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Northern Ireland firms will have to complete export forms when sending goods to Britain, Stephen Barclay admits

2 min read

Firms in Northern Ireland will have to fill out export declaration forms when sending goods to Great Britain under Boris Johnson's Brexit deal, Stephen Barclay has confirmed.


The Brexit Secretary was forced to make the admission after initially denying it was the case.

Giving evidence to the House of Lords European Union committee, Mr Barclay had said he did not believe exit forms would be necessary for trade between Northern Ireland and the British mainland.

But he later conceded: "The exit summary declarations will be required in terms of NI to GB."

The minister's admission came after questions from Labour peer Lord Wood, who later tweeted: "This revelation confirms two things. 1) The GB-NI border inside the UK will, from a commercial point of view, feel like a real border. The Govt is trying to push through a vote on the deal before the text of the Withdrawal Bill is seen for a reason: the contents are alarming."

Under Mr Johnson's proposals, Northern Ireland would be part of the UK's customs territory, while also following the EU's customs rules as a way of avoiding checks on the border with Ireland.

However, the Government has been reluctant to admit that it would effectively mean a border in the Irish Sea - something Mr Johnson has previously ruled out.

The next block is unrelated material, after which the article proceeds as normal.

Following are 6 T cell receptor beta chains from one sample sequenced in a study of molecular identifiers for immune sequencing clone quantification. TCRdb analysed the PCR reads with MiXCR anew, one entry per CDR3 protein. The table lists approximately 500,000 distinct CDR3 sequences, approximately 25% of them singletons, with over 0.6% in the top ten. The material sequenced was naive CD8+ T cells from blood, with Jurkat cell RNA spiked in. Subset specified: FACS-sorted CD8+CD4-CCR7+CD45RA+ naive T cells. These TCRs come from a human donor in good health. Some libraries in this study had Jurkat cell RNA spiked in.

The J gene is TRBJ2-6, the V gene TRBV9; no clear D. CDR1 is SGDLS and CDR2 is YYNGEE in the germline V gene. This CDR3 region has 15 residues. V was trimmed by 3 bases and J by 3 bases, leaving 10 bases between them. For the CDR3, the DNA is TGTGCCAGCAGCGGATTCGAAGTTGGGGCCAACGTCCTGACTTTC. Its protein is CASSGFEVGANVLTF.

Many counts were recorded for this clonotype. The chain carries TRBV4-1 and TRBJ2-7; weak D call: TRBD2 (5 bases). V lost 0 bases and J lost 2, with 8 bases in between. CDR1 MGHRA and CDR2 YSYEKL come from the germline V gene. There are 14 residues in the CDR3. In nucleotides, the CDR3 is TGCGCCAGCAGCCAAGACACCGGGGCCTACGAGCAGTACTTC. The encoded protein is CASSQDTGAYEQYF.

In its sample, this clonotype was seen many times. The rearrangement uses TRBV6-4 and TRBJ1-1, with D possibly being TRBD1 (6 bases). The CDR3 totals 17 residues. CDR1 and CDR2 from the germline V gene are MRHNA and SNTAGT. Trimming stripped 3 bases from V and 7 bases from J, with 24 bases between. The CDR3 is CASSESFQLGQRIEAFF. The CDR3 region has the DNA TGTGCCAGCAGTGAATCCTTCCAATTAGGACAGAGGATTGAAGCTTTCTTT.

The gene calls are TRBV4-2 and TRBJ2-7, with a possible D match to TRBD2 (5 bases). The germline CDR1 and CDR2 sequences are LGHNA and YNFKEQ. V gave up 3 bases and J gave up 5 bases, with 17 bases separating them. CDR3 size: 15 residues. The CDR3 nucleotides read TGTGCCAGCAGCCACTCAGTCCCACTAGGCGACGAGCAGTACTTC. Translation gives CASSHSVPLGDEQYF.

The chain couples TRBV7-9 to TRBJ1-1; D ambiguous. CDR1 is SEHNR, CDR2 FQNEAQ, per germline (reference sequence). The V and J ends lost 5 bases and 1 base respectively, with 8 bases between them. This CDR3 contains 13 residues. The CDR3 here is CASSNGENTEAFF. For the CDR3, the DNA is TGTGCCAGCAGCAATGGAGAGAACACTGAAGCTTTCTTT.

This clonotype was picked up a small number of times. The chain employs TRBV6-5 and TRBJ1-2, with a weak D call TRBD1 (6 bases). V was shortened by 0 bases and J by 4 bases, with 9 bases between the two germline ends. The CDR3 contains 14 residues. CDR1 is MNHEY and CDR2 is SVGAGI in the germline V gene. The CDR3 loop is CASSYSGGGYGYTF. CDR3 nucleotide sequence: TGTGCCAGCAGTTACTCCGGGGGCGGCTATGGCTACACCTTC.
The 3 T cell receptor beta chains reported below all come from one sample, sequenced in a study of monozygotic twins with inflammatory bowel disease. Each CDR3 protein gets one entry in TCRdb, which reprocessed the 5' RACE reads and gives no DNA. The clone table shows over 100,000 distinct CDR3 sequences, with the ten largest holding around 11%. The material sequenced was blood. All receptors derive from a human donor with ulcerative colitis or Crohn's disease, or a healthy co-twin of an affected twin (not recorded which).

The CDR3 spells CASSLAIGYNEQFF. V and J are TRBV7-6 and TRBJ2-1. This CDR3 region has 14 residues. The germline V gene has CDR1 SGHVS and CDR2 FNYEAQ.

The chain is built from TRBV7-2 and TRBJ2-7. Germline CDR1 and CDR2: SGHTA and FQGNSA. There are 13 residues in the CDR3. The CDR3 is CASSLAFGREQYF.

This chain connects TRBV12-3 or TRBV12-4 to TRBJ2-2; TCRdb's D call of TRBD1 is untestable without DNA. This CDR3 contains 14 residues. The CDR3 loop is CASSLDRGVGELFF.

Mr Barclay's comments were leapt upon by Sammy Wilson of the DUP, which has said it cannot support the PM's Brexit deal.

He tweeted: "Clear breach of UK Government commitment in Joint Report of 2017 to allow unfettered access to GB market for NI businesses. How can any Conservative & Unionist MP argue this does not represent a border in the Irish Sea?!"

Labour MP Ian Murray, of the People's Vote campaign, said: "This is a shocking admission by the Brexit Secretary. He has revealed that Boris Johnson’s Brexit proposals will mean a hard customs border in the Irish Sea, with Northern Ireland firms required to fill in export declaration forms when selling into Great Britain. This proves beyond all doubt that no-one can trust a single word Boris Johnson says.

"Boris Johnson went to the DUP conference last year and promised them that no British Conservative Prime Minister would ever sign up to a border down the Irish Sea. But that’s exactly what his Brexit proposals would mean.

"This would mean extra costs and bureaucracy for businesses in Northern Ireland, which will cost jobs. The DUP are just the latest people to learn that Boris Johnson’s relationship with the truth is extremely flexible, to say the least."

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